WATCH: Nadal spoke with Jim Courier after his opening-round win over Giron.

Rafael Nadal arrived to Rod Laver Arena in regal purple, the heir apparent in a three-way race to a 21st major title. With Roger Federer at home healing and Novak Djokovic sent home reeling, Nadal is not only the only former champion in the field, but also the the most accomplished and an obvious—if not immediate—favorite to win his first Australian Open title since 2009.

Where injuries and a recent COVID-19 diagnosis are keeping the Spaniard’s expectations low, his wealth of experience was on full display in his opening round encounter with Marcos Giron, dispatching the unseeded American, 6-1, 6-4, 6-2.

The absence of his immediate rivals does put Nadal in a degree of unfamiliar territory: in 62 previous Grand Slam appearances, Federer has sat out eight major tournaments—all in the last five years, and mainly at Roland Garros—but Djokovic has only missed one since making his 2005 debut, the 2017 US Open Nadal went on to win.

Where the former No. 1 would have relished such circumstances at his peak, he came to Australia without the fuel his proverbial diesel engine typically requires.

"Every one is different, honestly, no?" he said of his many injury comebacks after the match. "Of course, when you are getting a little bit older, all the comebacks are tougher. This have been especially, well, difficult because is not only a comeback from an injury, it's a comeback trying to be back on the tour after almost two years playing not many events with the virus."

After a pandemic-impacted 2020 limited his schedule, Nadal shut down his 2021 season shortly after surrendering his Roland Garros crown to Djokovic—opting to heal a nagging foot injury and begin anew in 2022—and his off-season comeback in Abu Dhabi yielded a bout with COVID-19.

Undaunted, he strung together three solid wins to capture his 89th career title in Melbourne and took that momentum into his clash with Giron.


At 28 years old, the former UCLA standout overcame two hip surgeries to make a long-awaited ATP breakthrough. A third-round finish at Roland Garros and a Round of 16 run at the Rolex Paris Masters last fall showed the Giron at the peak of his defensive powers but the self-proclaimed ball machine lacked the firepower to unsettle Nadal on Monday, managing just 10 winners to 34 from the decidedly underrated No. 6 seed.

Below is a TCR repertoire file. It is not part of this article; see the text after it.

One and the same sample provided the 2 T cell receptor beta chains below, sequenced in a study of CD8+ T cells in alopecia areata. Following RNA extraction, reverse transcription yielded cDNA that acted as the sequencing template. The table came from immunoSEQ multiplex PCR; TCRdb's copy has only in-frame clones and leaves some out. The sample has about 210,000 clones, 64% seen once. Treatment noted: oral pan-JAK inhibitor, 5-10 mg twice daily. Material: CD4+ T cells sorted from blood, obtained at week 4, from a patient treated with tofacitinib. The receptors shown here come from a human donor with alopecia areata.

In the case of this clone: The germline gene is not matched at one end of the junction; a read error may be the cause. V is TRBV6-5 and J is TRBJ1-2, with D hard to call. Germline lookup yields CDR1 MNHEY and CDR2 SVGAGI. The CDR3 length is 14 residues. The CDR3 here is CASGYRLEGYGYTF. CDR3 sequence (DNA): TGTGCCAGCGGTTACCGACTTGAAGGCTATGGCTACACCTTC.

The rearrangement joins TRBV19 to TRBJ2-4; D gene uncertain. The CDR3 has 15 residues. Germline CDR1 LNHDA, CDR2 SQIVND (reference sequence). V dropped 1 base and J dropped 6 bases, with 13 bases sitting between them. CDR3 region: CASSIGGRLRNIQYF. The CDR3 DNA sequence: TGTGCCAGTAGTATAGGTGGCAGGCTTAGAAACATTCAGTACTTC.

Though Giron threatened an 11th-hour comeback, Nadal would not be denied as he saved a break point to force a pair of errors and find himself easing into the second round in just under two hours.

"What really helps is to spend hours on court playing and practicing with the best players," Nadal explained of his progress. "I need time on the tour. Of course, playing official matches without a doubt, but at the same time practicing with the best players, too. That's what I need today to try to recover the level that I need to fight for the things that I want and be healthy. If that happens, I hope to keep having chances to keep going and fight for the things."

Awaiting him there could be another of 2022’s early ATP champions in Thanasi Kokkinakis, a hometown favorite who set aside his own lengthy struggles with injury to nab his first title in Adelaide. A wildcard In his 2014 Australian Open debut, Kokkinakis played Nadal, then ranked No. 1, in the second round.

Still a promising talent at 25, Kokkinakis never got a shot at the crown, where Nadal has been holding fast to his own despite an increasingly formidable offensive from Father Time. After an unequivocally divisive prologue to the fortnight, a night-session meeting between the two may be what unites the Aussie crowd.

As it turns out, they won't get it: Kokkinakis fell to Yannick Hanfmann in straight sets; the qualifier earned his first Grand Slam match win and will aim to acquit himself better than his last match with Nadal at the 2019 French Open—where he won just five games.


Around the Grounds…

Elsewhere on Day 1, No. 7 seed Matteo Berrettini shook off a bout with illness to defeat an inspired American in Brandon Nakashima, 6-4, 2-6, 7-6 (5), 6-3. The Italian jokingly thanked his dose of Imodium for helping him over the finish line. Berrettini’s American onslaught continues in the next round when he faces Stefan Kozlov, who scored a Top 100 win as a 16-year-old but took until 23 to make his major main draw debut. Fresh off a slew of ATP Challenger victories last fall, Kozlov made quick work of Jiri Vesely, 7-5, 6-3, 6-4, and will take on Berrettini for the first time.

Wimbledon semifinalist and ATP Cup champion Denis Shapovalov flirted with disaster as Serbia’s Laslo Djere threatened to force a fifth set, only for the Canadian to right the ship in the ensuing tiebreak, 7-6 (3), 6-4, 3-6, 7-6 (3). Up next for the No. 14 seed is surging South Korean star Kwon Soon-woo, who denied Danish teenager Holger Rune his first Grand Slam match win after a brutally physical five-set encounter—one that saw Rune once again deal with painful leg cramps, just as he did against Novak Djokovic at the US Open.

Gaël Monfils and Alexander Bublik guaranteed a fireworks-filled second round when the two each edged through their opening rounds against Feredico Coria and Ernesto Escobedo, respectively. Monfils began the season with an 11th ATP win in Adelaide.